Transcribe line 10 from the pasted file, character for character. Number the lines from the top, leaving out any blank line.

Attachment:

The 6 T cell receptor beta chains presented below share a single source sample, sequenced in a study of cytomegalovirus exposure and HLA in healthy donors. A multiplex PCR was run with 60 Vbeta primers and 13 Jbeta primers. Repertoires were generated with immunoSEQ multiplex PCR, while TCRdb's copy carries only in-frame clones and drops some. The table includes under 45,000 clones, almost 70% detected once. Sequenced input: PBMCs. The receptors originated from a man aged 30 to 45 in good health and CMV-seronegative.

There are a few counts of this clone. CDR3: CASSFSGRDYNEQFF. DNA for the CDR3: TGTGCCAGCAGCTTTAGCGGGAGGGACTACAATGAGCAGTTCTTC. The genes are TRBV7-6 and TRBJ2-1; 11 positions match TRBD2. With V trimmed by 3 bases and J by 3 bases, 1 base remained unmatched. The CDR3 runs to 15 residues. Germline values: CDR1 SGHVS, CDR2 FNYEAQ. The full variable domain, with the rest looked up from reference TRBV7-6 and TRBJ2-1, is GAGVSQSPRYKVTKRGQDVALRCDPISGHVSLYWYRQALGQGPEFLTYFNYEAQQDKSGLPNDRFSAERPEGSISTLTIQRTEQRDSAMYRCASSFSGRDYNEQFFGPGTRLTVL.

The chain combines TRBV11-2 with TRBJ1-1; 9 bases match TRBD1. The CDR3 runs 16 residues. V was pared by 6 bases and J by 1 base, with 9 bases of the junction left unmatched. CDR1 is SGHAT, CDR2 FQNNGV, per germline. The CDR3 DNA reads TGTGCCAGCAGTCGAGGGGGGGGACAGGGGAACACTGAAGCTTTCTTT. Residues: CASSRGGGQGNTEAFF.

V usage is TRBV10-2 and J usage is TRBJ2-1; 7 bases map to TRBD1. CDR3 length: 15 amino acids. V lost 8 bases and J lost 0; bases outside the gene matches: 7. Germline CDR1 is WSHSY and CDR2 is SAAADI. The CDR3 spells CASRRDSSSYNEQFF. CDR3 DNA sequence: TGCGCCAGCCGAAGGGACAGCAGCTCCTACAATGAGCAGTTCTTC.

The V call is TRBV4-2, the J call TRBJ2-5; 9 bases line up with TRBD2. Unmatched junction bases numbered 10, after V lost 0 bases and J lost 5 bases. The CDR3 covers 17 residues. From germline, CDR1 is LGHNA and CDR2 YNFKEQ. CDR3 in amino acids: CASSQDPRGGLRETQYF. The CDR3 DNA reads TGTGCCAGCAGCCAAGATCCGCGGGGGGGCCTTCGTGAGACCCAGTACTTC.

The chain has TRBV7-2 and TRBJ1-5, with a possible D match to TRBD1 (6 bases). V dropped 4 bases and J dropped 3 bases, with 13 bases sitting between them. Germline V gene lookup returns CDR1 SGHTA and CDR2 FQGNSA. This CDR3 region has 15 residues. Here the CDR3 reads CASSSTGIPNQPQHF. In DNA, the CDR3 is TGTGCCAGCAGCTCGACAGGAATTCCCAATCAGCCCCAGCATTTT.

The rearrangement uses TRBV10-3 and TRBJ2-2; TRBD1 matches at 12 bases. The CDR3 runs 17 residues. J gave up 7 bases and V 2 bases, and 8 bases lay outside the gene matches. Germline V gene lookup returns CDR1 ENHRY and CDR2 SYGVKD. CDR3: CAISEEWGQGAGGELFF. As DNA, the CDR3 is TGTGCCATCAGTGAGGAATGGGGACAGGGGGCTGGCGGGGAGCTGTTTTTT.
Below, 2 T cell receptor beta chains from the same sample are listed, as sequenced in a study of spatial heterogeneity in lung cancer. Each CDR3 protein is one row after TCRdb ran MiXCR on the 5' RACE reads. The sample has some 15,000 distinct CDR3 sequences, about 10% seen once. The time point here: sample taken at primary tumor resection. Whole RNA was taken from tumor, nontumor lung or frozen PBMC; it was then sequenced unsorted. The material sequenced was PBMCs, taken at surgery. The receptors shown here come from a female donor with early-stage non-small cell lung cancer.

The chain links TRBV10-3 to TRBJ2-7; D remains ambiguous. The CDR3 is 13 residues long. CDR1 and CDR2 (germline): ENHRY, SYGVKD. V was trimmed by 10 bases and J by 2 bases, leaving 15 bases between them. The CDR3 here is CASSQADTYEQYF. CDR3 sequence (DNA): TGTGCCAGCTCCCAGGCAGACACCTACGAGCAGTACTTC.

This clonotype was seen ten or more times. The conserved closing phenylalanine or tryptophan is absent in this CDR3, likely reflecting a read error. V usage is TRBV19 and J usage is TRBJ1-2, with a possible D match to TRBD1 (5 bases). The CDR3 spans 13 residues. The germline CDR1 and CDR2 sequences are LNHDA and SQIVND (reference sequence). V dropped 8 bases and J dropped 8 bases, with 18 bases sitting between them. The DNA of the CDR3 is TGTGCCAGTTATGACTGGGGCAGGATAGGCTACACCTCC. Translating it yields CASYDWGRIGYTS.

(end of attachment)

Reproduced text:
This clonotype was seen ten or more times. The conserved closing phenylalanine or tryptophan is absent in this CDR3, likely reflecting a read error. V usage is TRBV19 and J usage is TRBJ1-2, with a possible D match to TRBD1 (5 bases). The CDR3 spans 13 residues. The germline CDR1 and CDR2 sequences are LNHDA and SQIVND (reference sequence). V dropped 8 bases and J dropped 8 bases, with 18 bases sitting between them. The DNA of the CDR3 is TGTGCCAGTTATGACTGGGGCAGGATAGGCTACACCTCC. Translating it yields CASYDWGRIGYTS.